Exploring the Dangerous ‘VIP Route’ for Migrants: A Risky Journey to Escape the Darien Jungle

Exploring the Dangerous ‘VIP Route’ for Migrants: A Risky Journey to Escape the Darien Jungle

The plight of migrants seeking a better life has led to the emergence of dangerous routes and practices. One such route, known as the ‘VIP route,’ has gained attention in recent years.

Migrants, predominantly of Chinese nationality, pay smugglers exorbitant sums to embark on a treacherous journey by boat, bypassing the perilous Darien jungle.

Rise of the ‘VIP Route’

The ‘VIP route’ has become an increasingly popular choice for migrants aiming to reach the United States. Instead of braving the dangers of the Darien jungle, migrants opt for a maritime journey that promises speed and relative safety.

This route is facilitated by criminal networks operating from the Colombian archipelago of San Andrés, Providencia, and Santa Catalina. These islands serve as strategic launching points for human trafficking operations due to their geographic location.

According to a report by the Procuraduría General de Colombia, there are at least five distinct ‘VIP routes’ originating from the aforementioned archipelago. These routes act as a bridge for migrants seeking to reach Nicaragua, Mexico, and ultimately the United States.

The report highlights the presence of legally established tourism companies offering “tourist packages” tailored for migrant populations, providing them with a seamless journey towards North America.

Costly and Dangerous Journey

Migrants opting for the ‘VIP route’ face a treacherous and expensive journey. To secure their passage, they must pay coyotes (smugglers) approximately $1,200 per person, a substantial sum compared to the $80 to $180 cost of traversing the Darien jungle.

The allure of a faster and seemingly safer journey prompts migrants to choose the maritime option. However, this decision comes with its own set of risks.

Maritime passage through the Panamanian Caribbean, known as the ‘VIP route,’ has primarily been utilized by Chinese migrants. However, the Procuraduría colombiana has identified migrants from twelve different countries, including Bangladesh, Uzbekistan, Vietnam, Nepal, Belarus, Bosnia, Peru, and Venezuela.

Perils of the ‘VIP Route’

Migrants embarking on the ‘VIP route’ face numerous dangers and challenges. The recent rescue of a group of Chinese migrants in Panamanian waters serves as a stark reminder of the risks involved.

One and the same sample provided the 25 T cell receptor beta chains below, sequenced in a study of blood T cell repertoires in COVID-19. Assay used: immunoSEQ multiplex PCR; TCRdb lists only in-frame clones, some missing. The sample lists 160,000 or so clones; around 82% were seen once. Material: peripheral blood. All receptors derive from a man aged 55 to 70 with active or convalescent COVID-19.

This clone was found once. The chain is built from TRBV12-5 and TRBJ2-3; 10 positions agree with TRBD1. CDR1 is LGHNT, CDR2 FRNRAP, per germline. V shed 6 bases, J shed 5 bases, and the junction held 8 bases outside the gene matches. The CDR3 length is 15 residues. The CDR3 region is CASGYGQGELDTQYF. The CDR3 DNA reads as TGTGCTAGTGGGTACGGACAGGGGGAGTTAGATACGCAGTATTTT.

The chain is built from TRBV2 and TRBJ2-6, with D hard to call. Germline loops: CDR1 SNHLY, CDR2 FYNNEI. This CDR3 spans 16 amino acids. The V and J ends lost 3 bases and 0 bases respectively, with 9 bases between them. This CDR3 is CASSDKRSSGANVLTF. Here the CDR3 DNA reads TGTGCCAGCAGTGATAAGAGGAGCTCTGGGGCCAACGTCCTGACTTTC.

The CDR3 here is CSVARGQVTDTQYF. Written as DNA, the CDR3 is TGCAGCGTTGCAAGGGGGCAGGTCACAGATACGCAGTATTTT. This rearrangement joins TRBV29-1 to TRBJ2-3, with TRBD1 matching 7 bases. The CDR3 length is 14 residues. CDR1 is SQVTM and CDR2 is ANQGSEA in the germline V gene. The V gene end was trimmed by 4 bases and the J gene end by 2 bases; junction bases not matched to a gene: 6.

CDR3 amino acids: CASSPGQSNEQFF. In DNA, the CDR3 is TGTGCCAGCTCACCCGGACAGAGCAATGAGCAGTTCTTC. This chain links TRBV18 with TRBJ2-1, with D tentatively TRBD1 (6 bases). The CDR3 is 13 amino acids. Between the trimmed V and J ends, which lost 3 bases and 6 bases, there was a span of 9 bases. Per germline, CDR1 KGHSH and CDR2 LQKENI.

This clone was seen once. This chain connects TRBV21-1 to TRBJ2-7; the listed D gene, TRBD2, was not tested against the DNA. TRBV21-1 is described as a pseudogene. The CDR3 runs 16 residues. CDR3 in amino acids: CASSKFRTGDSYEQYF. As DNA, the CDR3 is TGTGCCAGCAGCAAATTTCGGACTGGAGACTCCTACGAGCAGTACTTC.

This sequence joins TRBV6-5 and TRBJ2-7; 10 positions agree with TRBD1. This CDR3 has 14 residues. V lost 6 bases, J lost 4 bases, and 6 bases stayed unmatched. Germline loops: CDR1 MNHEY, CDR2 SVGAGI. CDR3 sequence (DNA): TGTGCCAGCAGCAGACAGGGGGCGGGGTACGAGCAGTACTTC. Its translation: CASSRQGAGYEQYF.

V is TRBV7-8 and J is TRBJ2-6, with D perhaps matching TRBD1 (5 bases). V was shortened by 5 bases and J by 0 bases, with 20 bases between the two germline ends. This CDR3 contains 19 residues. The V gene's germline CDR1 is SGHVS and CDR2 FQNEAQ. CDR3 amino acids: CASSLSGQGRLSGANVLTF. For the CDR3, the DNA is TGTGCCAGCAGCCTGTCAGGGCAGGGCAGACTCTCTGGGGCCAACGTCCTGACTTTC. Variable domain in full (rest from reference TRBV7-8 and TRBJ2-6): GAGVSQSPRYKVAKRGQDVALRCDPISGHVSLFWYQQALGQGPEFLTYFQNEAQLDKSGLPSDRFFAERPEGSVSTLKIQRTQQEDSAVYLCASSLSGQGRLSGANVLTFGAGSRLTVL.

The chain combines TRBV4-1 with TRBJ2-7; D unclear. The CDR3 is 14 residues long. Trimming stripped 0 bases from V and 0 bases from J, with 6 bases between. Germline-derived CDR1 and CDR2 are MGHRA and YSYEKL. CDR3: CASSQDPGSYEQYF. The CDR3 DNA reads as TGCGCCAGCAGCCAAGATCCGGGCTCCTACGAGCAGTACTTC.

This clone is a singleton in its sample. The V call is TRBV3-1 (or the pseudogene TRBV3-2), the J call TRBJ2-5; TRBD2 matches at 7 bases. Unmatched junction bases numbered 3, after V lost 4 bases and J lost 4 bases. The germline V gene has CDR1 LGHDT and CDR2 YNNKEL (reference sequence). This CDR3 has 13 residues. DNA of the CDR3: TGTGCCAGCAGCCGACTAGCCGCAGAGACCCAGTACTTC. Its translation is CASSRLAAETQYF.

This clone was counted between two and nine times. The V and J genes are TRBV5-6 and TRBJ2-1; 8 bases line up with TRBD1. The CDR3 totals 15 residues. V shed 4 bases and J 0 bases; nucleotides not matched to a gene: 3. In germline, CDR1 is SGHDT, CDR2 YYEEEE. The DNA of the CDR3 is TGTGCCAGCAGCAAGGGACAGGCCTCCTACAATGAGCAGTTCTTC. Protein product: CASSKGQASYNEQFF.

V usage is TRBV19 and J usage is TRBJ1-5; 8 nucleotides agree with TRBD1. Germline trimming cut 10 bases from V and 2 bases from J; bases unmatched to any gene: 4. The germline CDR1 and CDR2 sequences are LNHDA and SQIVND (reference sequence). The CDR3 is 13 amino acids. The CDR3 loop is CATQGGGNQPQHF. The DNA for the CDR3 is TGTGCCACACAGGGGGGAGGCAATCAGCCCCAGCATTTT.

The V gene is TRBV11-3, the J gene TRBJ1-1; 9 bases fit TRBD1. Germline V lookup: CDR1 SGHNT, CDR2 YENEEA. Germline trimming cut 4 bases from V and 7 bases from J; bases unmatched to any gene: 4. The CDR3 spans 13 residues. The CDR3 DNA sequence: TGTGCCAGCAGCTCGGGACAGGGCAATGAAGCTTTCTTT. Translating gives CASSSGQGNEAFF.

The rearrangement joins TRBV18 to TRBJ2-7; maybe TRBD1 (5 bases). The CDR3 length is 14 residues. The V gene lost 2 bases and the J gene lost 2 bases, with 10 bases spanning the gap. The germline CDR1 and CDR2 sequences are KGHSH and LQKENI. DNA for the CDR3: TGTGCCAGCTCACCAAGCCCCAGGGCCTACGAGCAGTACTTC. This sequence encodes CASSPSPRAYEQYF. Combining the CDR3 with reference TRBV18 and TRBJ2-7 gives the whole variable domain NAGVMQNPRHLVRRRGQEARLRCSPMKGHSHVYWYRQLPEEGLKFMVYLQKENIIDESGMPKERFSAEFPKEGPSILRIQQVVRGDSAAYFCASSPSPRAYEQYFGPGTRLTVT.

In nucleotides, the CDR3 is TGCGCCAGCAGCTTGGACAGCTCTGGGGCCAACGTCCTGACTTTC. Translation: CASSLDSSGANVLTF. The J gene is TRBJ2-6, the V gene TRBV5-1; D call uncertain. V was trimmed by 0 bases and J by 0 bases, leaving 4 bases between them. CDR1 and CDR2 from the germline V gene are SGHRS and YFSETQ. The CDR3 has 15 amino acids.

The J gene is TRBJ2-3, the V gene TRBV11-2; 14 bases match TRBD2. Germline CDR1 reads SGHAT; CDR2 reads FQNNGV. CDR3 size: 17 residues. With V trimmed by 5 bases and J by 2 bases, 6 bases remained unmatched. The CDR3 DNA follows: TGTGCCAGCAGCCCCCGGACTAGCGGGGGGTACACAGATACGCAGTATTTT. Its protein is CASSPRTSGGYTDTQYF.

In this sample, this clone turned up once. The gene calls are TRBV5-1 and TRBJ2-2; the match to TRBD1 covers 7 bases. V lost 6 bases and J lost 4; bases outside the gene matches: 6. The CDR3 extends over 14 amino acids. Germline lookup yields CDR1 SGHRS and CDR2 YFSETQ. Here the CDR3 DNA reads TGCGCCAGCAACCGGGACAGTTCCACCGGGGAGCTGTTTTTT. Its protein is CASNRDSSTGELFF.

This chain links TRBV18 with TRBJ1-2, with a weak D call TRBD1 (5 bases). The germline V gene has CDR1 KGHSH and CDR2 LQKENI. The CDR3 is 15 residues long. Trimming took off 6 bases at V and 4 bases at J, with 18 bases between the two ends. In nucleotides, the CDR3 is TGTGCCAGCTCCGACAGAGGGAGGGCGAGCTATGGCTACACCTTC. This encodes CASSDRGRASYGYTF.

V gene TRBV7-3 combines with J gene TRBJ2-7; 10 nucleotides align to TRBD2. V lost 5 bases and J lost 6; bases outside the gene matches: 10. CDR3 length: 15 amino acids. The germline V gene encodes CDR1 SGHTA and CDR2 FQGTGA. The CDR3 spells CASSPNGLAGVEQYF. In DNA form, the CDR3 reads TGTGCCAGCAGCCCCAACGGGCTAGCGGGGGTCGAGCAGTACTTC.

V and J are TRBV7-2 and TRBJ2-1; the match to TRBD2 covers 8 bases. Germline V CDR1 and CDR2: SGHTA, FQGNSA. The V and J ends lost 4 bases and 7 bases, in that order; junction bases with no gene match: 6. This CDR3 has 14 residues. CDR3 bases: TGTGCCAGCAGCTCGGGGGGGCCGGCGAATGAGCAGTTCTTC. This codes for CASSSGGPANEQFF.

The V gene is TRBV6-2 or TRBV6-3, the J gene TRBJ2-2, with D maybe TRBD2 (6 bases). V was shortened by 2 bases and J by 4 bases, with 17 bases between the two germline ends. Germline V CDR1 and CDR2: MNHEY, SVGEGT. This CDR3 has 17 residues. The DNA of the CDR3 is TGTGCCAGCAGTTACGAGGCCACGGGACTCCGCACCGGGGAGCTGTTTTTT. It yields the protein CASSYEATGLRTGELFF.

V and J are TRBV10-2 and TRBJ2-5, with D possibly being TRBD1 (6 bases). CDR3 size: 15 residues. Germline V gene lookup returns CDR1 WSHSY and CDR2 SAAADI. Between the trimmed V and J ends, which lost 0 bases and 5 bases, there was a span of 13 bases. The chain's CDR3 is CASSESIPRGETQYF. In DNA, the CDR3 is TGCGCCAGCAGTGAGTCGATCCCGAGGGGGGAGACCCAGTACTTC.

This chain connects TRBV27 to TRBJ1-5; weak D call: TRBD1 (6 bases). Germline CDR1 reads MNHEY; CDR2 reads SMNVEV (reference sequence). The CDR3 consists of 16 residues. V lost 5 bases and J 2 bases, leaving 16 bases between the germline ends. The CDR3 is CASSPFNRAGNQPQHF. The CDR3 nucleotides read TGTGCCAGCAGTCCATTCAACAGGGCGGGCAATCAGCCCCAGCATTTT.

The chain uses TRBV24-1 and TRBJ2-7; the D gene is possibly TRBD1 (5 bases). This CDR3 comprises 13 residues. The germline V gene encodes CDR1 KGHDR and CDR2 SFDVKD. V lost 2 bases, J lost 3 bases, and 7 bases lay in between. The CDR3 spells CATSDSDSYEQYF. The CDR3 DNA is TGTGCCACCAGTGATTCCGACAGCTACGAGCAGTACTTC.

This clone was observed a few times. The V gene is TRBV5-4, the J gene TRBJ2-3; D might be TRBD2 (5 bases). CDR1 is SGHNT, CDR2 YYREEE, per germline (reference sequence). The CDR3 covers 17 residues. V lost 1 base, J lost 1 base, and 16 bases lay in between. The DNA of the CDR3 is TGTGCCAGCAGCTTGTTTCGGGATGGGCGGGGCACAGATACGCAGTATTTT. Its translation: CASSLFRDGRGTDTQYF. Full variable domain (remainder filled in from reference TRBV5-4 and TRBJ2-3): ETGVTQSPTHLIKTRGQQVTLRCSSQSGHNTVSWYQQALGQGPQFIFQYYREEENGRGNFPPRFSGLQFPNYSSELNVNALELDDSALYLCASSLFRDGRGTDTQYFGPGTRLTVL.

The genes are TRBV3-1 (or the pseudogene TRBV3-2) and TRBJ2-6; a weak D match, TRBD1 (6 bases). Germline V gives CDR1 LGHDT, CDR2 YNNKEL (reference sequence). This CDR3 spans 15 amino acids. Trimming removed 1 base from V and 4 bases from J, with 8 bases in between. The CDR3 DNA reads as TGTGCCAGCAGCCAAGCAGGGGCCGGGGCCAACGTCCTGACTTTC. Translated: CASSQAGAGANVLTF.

These migrants were abandoned by human traffickers, leaving them adrift and at the mercy of the sea1. The Panamanian Ministry of Public Security stated that two suspects transporting these individuals escaped, leaving the migrants stranded.

Reinel Serrano, the head of the First Eastern Brigade of Panama’s National Border Service, explained that migrants are transported by boat to the coast and then further inland using horses and vehicles.

It is worth noting that all intercepted migrants in Panama have been of Chinese nationality, highlighting the predominance of this demographic in the ‘VIP route’.

Registration and Assistance in Panama

Upon reaching indigenous populations or reception centers in Panama, migrants are registered and provided with shelter and food. From there, the Panamanian government coordinates their onward journey by bus to Costa Rica. However, migrants are responsible for covering the expenses of this displacement themselves.

In the coastal town of Necoclí, Colombia, which is close to the Panamanian border, migrants are received warmly by local traders. The presence of Chinese migrants in Necoclí has been increasing, albeit in smaller numbers compared to Haitians and Venezuelans.

This is due to their preference for using dollars or credit cards, their use of iPhones for translation purposes, and their reserved nature.

Escaping Detection and Facing Piracy

‘VIP route’ poses several challenges for migrants attempting to evade detection. To avoid authorities, migrants spend up to 15 hours at sea, risking exposure and exhaustion. Additionally, they face the threat of encountering pirate vessels that may intercept them and rob them of their belongings.

The limited safety measures of the boats used on this route, such as single engines, small size, and overcrowding, make them highly susceptible to capsizing in the face of two to three-meter waves.

According to a report from the Radio Nacional de Colombia, at least 977 migrants in route to Nicaraguan shores have been rescued at sea between 2022 and 2023. Moreover, six shipwrecks have been recorded on these routes in the current year.

Conclusion

The ‘VIP route’ has emerged as a perilous alternative for migrants seeking entry into the United States. The allure of bypassing the dangerous Darien jungle has led to the rise of maritime journeys facilitated by human traffickers.

Migrants, primarily of Chinese nationality, pay exorbitant sums to embark on a treacherous voyage fraught with risks. From the dangerous waters of the Panamanian Caribbean to the threat of piracy, these migrants face numerous perils.

It is imperative for international authorities and governments to address and combat the human trafficking networks that exploit vulnerable migrants.